A Computer Science engineer by education, Nitisha started her career in the corporate sector, before realising she wanted to work in the development and social justice space. Since then, she has worked with Teach For India and Care India and is from the founding batch of Indian School of Development Management (ISDM), a one of its kind organisation creating leaders for the development sector through its experiential learning post graduate program.

As a Youth Ki Awaaz Menstrual Health Fellow, Nitisha has started Let’s Talk Period, a campaign to mobilise young people to switch to sustainable period products. She says, “80 lakh women in Delhi use non-biodegradable sanitary products, generate 3000 tonnes of menstrual waste, that takes 500-800 years to decompose; which in turn contributes to the health issues of all menstruators, increased burden of waste management on the city and harmful living environment for all citizens.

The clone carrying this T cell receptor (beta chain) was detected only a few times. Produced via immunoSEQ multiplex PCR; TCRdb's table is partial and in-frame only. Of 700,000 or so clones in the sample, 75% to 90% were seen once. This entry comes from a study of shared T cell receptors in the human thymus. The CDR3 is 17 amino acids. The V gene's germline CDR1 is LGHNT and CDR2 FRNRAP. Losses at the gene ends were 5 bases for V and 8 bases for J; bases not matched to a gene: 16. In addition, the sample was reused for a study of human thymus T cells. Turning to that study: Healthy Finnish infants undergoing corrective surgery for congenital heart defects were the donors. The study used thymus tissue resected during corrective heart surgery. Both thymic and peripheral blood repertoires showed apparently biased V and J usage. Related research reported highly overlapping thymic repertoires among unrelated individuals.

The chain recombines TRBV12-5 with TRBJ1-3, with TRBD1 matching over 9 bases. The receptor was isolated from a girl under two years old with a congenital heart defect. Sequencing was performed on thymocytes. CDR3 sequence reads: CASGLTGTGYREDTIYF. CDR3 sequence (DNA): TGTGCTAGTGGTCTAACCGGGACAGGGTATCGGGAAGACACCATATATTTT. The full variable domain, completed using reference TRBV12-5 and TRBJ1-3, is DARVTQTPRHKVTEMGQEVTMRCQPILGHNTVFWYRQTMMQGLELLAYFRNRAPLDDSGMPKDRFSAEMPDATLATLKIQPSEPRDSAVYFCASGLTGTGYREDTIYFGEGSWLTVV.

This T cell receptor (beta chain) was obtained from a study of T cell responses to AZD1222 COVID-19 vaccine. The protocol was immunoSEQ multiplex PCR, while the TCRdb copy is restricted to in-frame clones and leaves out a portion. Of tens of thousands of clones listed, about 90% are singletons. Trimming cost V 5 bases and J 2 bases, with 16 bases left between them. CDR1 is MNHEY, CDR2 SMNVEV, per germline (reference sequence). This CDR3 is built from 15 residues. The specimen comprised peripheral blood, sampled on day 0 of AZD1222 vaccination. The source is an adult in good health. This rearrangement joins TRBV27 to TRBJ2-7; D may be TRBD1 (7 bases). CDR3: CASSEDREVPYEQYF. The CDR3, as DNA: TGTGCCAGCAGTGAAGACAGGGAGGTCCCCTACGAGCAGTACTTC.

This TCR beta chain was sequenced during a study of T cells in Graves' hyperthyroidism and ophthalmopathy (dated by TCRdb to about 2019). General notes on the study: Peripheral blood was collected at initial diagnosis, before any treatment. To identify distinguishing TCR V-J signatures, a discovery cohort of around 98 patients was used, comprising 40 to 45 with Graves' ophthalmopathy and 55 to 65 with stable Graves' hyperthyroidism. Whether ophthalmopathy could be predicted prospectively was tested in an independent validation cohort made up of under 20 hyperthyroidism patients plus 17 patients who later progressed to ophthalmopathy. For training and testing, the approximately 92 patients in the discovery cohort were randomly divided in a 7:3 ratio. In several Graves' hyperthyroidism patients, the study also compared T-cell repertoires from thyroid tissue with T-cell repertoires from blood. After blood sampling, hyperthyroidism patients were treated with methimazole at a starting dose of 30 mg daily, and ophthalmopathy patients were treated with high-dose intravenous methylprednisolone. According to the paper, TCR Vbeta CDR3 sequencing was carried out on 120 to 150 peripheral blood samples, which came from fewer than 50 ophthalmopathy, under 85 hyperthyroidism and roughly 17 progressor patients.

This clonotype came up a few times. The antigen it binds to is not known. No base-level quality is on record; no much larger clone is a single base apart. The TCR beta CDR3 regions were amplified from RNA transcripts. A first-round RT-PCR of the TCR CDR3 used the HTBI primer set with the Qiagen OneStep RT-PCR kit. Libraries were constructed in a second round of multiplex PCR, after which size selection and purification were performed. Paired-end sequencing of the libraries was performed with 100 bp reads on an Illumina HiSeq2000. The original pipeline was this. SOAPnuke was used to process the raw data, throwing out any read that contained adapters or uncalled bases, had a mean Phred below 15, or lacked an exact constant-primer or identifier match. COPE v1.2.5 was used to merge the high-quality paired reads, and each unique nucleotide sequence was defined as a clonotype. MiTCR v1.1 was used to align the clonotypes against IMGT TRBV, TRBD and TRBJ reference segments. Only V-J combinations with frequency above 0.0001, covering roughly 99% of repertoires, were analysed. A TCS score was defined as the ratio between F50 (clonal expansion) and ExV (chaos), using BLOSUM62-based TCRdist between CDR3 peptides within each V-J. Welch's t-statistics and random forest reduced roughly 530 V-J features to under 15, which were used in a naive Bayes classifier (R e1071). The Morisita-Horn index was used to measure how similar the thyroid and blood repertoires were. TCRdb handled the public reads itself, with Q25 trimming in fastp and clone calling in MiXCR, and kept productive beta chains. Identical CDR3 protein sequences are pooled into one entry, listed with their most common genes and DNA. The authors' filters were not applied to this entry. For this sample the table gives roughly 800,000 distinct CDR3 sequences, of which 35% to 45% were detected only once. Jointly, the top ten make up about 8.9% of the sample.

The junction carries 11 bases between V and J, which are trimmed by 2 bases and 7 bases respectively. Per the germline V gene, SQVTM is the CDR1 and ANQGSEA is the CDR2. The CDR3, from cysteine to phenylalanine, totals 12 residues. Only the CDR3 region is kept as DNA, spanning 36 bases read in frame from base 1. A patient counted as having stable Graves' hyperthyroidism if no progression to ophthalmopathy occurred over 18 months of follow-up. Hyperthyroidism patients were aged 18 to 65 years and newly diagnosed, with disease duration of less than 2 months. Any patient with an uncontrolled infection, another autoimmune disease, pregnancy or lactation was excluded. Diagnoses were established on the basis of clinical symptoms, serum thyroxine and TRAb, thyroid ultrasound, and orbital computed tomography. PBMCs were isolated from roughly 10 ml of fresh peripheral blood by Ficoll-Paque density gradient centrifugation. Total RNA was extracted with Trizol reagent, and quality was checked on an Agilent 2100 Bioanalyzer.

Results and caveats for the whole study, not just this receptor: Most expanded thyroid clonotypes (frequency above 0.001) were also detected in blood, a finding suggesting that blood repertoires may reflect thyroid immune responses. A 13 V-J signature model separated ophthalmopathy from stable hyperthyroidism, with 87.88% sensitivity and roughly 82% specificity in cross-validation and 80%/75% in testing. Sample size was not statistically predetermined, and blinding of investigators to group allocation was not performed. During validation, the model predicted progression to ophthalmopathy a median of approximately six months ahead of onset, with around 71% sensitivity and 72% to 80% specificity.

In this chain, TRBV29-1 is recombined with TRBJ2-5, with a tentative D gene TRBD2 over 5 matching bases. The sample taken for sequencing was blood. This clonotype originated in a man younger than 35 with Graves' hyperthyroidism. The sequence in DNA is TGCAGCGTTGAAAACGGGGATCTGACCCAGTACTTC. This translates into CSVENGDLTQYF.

Let’s Talk Period aims to change this by

Find out more about her campaign here.

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A former Assistant Secretary with the Ministry of Women and Child Development in West Bengal for three months, Lakshmi Bhavya has been championing the cause of menstrual hygiene in her district. By associating herself with the Lalana Campaign, a holistic menstrual hygiene awareness campaign which is conducted by the Anahat NGO, Lakshmi has been slowly breaking taboos when it comes to periods and menstrual hygiene.

A Gender Rights Activist working with the tribal and marginalized communities in india, Srilekha is a PhD scholar working on understanding body and sexuality among tribal girls, to fill the gaps in research around indigenous women and their stories. Srilekha has worked extensively at the grassroots level with community based organisations, through several advocacy initiatives around Gender, Mental Health, Menstrual Hygiene and Sexual and Reproductive Health Rights (SRHR) for the indigenous in Jharkhand, over the last 6 years.